N1 chief producer: We’ve been attacked before, but never so brutal

Source/Author: N1 Belgrade/Cenzolovka website
Source/Photo: Photo: N1

BELGRADE, 20.11.2019. – Igor Bozic, N1 Belgrade executive producer, told Cenzolovka, Serbia’s media watchdog website, on Tuesday that the TV was used to attacks and firing squads form pro-regime Pink television and tabloids, but that such a brutal showdown it had not experienced so far.

He referred to vicious insults on N1’s reporter Miodrag Sovilj which linked his question to Serbia’s President Aleksandar Vucic to the worsening of his health.

“It is shocking when a journalist is targeted and directly accused of jeopardising the President’s health, Bozic said in an interview.”

“They made several special programmes about our reporting on events and interpreted them ill-intentionally. All Insults, humiliations, labels that we work for someone’s political benefit, what is far from being true, were not enough. Now, they added a new element – conspiracy about a pre-prepared scenario to provoke President’s reflex reaction,” Bozic said.

He said one should look into arguments used by a pro-regime tabloid editor, a marketing expert and President’s media advisor – “they all speak about how Sovilj put a phone into President’s face to provoke him to react and push the phone away.”

“That all lift up a level to a conspiracy, and President’s advisor says she will change a protocol, like his life was endangered, only to add later: ‘No, I didn’t say Sovilj was quilty’,” the producer told the website.”

“They also said that neither the President, who was in a hospital then, nor any official linked Sovilj to Vucic’s worsened health. But, a high-ranking official of Vucic’s Serbian Progressive Party (SNS) Goran Vesic directly linked Sovilj, speaking to the Belgrade Studio B TV, as did the editor and expert. And then, on Sunday night, the whole context was explained by the media advisor, again on Pink TV,” Bozic added.

Cenzolovka recalled that N1 had often been a target of smear campaigns in other media too, but a name of any N1 reporter had not been repeated so many times as Sovilj’s.

Bozic added that publishing an old photo from Internet’s ‘cellar’ showed “how those who have never been professionals are ready to destroy the profession.”

He referred to the publishing of a ten-year-old photo of Sovilj who was a student at the time, with the caption saying ‘drunk journalist.’

“They used fake photos showing sex with animals in propaganda before, so that Sovilj, as a teenager, didn’t do that bad. Everyone dealing with media knows how private photos are treated and that it’s clear to what extent the international code was violated. And, yes, that’s dangerous when journalists are accused of asking questions only to be a star on social networks,” Bozic said.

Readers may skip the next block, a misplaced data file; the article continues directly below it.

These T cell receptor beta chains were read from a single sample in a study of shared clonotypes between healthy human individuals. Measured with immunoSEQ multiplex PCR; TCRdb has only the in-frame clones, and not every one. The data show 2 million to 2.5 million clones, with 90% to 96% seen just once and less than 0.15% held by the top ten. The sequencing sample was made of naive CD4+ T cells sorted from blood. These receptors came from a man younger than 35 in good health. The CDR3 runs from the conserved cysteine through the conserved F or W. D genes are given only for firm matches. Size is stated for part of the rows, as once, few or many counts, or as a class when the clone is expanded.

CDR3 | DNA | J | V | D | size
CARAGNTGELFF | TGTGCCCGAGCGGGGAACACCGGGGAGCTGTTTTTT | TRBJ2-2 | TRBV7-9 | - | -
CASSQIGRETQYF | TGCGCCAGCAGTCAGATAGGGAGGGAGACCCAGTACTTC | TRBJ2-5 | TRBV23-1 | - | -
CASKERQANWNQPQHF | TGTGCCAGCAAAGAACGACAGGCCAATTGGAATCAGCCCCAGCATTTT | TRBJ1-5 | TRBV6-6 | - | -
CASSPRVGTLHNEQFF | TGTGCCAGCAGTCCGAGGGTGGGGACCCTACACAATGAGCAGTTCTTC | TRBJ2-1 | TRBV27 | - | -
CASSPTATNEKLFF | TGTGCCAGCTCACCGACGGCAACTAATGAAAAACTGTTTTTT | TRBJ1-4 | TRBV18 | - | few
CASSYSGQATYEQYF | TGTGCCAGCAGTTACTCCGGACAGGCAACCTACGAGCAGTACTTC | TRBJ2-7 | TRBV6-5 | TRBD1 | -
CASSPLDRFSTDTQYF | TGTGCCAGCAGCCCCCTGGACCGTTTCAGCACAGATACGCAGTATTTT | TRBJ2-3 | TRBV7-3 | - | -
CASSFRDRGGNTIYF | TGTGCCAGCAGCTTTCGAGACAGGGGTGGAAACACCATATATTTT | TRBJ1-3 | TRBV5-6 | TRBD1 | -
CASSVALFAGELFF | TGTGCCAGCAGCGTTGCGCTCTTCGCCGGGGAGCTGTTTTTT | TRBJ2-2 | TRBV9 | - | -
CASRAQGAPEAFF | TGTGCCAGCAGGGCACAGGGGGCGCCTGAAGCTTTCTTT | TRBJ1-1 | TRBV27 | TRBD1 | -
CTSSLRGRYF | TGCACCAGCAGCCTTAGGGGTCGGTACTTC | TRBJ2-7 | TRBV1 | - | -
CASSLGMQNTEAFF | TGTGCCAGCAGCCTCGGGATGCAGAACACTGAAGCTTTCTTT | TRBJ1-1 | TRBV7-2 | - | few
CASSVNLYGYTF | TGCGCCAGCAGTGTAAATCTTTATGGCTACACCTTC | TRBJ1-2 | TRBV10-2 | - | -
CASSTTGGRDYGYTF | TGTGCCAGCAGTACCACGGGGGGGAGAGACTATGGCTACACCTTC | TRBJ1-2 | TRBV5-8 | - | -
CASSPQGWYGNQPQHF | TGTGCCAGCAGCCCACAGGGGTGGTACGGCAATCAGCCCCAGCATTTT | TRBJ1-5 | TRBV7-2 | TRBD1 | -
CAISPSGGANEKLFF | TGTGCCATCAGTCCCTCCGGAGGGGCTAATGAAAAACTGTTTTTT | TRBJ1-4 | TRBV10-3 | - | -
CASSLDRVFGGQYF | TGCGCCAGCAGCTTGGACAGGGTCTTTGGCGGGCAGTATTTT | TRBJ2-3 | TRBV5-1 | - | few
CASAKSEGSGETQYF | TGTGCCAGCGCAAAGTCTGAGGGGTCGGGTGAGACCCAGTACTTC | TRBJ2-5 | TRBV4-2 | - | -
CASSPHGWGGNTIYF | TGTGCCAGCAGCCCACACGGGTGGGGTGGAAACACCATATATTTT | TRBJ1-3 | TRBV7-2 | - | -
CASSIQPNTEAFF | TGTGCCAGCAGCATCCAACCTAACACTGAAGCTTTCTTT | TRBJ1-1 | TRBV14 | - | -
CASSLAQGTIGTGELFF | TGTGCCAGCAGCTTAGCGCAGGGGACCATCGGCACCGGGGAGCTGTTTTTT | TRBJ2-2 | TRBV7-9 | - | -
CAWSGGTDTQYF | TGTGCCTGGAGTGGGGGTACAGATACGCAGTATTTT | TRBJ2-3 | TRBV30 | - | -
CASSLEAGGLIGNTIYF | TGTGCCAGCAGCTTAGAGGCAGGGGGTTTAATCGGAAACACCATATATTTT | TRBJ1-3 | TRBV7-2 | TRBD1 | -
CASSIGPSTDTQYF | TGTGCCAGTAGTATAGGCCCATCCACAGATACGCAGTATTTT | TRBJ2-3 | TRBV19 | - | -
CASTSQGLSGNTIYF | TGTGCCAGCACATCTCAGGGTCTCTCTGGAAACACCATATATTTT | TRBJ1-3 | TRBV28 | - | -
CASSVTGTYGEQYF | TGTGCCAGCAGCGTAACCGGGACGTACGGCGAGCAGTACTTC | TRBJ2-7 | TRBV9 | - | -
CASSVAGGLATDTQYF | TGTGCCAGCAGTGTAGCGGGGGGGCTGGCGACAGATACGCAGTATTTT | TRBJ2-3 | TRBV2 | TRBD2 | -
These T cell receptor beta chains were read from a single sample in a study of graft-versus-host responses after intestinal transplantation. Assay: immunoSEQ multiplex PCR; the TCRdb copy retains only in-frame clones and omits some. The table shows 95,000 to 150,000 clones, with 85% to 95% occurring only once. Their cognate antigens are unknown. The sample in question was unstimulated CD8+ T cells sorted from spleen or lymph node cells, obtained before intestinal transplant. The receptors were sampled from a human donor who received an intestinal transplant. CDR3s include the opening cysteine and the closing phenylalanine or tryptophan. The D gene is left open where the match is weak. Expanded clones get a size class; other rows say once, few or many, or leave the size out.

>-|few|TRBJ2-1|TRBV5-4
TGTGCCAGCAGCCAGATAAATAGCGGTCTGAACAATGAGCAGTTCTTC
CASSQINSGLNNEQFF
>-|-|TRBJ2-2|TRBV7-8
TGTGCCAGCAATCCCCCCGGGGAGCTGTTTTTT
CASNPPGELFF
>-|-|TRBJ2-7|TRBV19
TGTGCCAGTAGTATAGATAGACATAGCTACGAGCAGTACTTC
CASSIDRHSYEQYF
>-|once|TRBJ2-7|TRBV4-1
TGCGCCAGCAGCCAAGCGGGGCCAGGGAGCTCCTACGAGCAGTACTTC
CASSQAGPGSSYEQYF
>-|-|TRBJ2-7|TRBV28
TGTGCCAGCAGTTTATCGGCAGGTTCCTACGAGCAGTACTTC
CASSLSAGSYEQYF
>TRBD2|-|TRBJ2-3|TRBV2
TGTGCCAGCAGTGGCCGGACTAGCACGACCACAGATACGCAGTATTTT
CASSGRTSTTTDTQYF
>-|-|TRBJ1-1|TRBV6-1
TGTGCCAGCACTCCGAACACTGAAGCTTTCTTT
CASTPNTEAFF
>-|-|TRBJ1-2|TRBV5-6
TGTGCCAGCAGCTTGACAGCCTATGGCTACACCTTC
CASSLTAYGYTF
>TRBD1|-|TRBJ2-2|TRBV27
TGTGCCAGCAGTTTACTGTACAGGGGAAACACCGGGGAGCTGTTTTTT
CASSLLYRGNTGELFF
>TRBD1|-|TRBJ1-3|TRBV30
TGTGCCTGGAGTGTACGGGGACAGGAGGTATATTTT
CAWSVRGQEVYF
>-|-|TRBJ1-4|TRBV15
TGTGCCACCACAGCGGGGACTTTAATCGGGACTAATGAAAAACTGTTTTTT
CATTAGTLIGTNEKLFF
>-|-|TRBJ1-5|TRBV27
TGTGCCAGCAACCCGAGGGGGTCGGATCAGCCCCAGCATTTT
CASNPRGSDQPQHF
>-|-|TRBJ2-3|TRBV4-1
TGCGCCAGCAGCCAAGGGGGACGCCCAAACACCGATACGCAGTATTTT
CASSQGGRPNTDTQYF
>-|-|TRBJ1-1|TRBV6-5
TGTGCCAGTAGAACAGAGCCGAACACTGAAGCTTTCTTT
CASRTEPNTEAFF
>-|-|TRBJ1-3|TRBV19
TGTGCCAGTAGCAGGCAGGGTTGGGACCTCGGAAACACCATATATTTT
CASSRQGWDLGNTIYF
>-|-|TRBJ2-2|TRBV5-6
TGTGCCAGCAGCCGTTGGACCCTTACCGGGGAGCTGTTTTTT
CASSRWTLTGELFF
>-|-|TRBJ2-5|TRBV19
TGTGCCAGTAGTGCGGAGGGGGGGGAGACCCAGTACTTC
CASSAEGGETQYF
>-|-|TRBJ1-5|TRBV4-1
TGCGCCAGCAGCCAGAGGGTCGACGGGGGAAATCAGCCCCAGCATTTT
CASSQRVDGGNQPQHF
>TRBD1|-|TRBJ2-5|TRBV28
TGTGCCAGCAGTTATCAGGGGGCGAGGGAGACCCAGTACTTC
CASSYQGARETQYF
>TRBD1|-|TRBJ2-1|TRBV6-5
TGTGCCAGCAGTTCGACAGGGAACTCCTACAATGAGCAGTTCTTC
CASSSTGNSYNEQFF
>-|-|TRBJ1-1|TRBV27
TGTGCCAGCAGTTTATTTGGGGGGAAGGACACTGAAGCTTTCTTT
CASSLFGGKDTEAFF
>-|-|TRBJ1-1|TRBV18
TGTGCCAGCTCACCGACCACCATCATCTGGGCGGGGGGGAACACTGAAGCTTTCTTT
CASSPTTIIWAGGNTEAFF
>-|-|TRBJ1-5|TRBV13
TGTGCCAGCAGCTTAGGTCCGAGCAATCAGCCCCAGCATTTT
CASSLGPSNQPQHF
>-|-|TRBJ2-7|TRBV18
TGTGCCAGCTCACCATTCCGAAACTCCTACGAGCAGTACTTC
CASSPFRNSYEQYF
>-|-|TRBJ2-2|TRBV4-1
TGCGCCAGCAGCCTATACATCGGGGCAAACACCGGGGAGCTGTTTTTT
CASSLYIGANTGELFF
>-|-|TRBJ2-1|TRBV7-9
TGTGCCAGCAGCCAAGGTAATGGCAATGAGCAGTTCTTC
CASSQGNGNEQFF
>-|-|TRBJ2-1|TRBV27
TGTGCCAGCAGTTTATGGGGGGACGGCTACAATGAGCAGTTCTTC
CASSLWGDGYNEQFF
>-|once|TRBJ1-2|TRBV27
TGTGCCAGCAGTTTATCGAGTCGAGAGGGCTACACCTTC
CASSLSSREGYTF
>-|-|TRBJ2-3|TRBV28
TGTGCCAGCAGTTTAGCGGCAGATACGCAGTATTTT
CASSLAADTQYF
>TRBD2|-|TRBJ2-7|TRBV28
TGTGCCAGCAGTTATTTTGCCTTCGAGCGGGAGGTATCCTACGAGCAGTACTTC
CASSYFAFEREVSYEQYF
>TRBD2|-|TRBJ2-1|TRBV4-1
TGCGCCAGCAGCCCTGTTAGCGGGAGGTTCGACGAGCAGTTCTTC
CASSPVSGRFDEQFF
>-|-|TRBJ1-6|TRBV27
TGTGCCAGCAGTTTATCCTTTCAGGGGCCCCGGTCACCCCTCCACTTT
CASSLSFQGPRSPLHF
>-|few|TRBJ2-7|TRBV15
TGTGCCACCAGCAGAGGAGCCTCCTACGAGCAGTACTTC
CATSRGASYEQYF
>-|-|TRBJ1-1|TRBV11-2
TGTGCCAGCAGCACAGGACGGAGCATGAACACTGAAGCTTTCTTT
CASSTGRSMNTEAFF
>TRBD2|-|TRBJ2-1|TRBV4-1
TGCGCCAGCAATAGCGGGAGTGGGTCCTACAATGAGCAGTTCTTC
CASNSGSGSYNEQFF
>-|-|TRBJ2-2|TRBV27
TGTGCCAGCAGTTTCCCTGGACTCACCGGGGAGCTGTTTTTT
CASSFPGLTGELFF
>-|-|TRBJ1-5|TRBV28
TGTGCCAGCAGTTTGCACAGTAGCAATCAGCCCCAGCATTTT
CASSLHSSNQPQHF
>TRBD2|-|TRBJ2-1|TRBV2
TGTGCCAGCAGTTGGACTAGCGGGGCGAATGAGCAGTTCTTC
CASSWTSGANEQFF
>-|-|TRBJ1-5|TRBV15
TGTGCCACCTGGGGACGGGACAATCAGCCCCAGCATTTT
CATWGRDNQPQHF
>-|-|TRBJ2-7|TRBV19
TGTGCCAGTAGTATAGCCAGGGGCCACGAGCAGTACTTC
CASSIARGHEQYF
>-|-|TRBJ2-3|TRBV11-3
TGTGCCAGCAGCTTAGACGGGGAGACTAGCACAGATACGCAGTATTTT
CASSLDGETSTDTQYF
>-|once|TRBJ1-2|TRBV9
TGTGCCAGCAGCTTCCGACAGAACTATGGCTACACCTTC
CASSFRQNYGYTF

Asked how could N1 staff be safe while doing its job, not only on the ground but in the TV’s building which was a target of unknown perpetrators who threw leaflets into the yard, Bozic said they could not ignore that.

“But what can we do? To bring along soldiers like it’s done in Iraq? We are not in such a situation, fortunately. However, as people whose faces are known from TV, if they are targeted, everyone could recognise them and take ‘justice’ in their own hands. Who would be responsible then? Would those who mercilessly labelled our reporters feel responsible? Is this state capable of always protecting everyone everywhere? None state is, and that’s why it’s important what is said, especially if you hold or support those in power,” Bozic said.

“Vucic’s media advisor Suzana Vasiljevic interpreted to various European and journalists’ organisations a part of the dialogue (between Vucic and Sovilj) as an inappropriate address by a reporter and Sovilj’s sentence ‘let’s not playing around,’ translated as ‘don’t screw around with us.’ To us, this seems more than a usual spin by media advisors,” Bozic said.

He added that Miodrag Sovilj had the support of N1 audience, as well as all other reporters and camera people who were, as Bozic said, often praised by people.

“There are those who swear. That goes with the territory, but anything that crosses that line will be a call for an alarm. Such as those threats we receive on the Internet. We got some on Saturday, we reported them and will see what an outcome will be,” N1’s executive producer said.

Asked if the campaign N1 is exposed to influence the work in a sense that some refuse to talk to N1, Bozic says that a problem exists since the beginning.

“By refusing to be a guest at N1, Aleksandar Vucic has sent a message to other officials that it is not desirable. It has double effects. Firstly, to show that our reporting is not balanced and secondly to protect themselves from hard questions. For them, it’s a win-win situation. For us just a frustration, because as much as we try to get answers at news conferences, that is not always possible, and then the insistence on the answer made Sovilj a national issue number one. That wasn’t either his or our aim,” Bozic said.